The malfunctioning chip, which Intel disclosed that same day, is mostly in certain consumer laptop and desktop models, HP said today in an e-mailed statement. HP also used the chip in a desktop PC marketed to small businesses in the U.K., said Marlene Somsak, a company spokeswoman. Customers can exchange affected products or get a refund, HP said.
Two business desktop PCs HP introduced at the Consumer Electronics Show in January -- the HP Compaq 8200 and the HP Compaq 6200 -- also use the affected chips. They are on manufacturing hold and haven’t begun shipping, Somsak said.
“We are evaluating our product road map in light of this industry issue,” Somsak said in an interview.
Intel, the world’s largest maker of semiconductors, said that it will incur $1 billion in missed sales and higher costs to fix the design flaw. The error also is affecting personal- computer makers including Samsung Electronics Co., which said it will offer refunds on some PCs, and NEC Corp., which said it may push back the release of four new models.
The fault is in a support chip, or chipset, for Intel’s latest processor model called Sandy Bridge, unveiled this month in a bid to improve PC graphics and repel a challenge by Advanced Micro Devices Inc.
Palo Alto, California-based HP said yesterday that it will delay a product presentation scheduled for next week in San Francisco.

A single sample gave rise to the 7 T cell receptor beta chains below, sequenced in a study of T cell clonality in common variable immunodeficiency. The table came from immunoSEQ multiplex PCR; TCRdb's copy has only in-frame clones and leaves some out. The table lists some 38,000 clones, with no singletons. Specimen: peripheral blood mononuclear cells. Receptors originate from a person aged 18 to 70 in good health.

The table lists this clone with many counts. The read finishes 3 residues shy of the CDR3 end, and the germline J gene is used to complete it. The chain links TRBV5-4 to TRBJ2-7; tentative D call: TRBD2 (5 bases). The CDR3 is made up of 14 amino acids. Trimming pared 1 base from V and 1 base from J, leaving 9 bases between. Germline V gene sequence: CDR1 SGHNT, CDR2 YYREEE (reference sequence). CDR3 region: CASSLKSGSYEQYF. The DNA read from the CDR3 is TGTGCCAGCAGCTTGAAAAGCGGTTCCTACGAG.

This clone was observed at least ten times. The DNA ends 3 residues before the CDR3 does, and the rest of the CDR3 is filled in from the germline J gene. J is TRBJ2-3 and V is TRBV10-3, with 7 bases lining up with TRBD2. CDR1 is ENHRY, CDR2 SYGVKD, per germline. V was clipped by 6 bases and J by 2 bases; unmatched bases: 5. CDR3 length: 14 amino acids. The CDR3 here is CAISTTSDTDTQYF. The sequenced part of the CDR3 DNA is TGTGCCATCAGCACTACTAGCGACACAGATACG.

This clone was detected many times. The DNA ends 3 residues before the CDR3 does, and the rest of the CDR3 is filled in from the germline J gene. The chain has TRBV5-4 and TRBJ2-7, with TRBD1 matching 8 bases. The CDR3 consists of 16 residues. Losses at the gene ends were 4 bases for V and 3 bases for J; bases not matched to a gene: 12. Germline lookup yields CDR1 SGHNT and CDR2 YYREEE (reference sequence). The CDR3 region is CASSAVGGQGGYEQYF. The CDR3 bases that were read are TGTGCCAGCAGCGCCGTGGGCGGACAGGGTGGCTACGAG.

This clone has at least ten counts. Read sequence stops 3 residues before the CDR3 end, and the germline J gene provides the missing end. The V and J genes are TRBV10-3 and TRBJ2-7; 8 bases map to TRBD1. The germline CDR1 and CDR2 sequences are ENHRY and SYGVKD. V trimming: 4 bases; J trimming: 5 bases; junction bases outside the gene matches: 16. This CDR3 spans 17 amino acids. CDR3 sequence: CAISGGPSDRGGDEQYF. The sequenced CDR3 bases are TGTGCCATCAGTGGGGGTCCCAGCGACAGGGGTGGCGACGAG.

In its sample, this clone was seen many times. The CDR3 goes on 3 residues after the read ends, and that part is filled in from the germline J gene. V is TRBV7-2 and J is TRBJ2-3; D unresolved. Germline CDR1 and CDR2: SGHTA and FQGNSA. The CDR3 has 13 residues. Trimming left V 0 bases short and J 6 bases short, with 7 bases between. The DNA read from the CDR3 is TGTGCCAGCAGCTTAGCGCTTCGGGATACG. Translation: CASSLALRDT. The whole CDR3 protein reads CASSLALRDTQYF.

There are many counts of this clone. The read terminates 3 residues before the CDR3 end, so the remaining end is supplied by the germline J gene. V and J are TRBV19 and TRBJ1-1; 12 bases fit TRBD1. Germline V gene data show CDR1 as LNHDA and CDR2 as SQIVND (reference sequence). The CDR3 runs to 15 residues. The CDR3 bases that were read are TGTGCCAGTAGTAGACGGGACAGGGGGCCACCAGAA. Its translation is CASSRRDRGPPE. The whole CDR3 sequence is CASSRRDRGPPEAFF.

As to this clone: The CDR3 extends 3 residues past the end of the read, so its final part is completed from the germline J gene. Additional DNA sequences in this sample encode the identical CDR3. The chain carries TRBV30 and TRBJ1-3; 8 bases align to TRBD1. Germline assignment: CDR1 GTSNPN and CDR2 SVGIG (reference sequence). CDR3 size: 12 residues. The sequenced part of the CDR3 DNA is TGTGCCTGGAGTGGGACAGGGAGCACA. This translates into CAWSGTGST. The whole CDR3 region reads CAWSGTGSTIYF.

“We are postponing the business notebooks briefing on Feb. 10 as the availability of HP products will be impacted” by the Intel chip flaw, according to a statement sent to reporters yesterday by Edelman Public Relations Worldwide.
HP rose 37 cents to $46.89 at 4 p.m. in New York Stock Exchange composite trading. It declined 18 percent last year.
“We’re committed to addressing this with customers who have already purchased one of the four products, will work directly with them and provide further detail as it becomes available,” Frink said.
Computers that use the potentially faulty chips have been sold since Jan. 9. Intel said it’s corrected the flaw and begun making a new version of the chip that will resolve the issue.
Intel expects to begin delivering an updated version of Sandy Bridge’s chipset, called Cougar Point, to customers in late February and be at full production in April. The company has shipped about 8 million of the Cougar Point chips to customers that will have to be replaced, Chief Financial Officer Stacy Smith said on a Jan. 31 conference call.
HP had planned to discuss the notebook computers, aimed at business customers, with journalists next week, before officially unveiling them to the public on Feb. 23, according to an earlier e-mail from Edelman.
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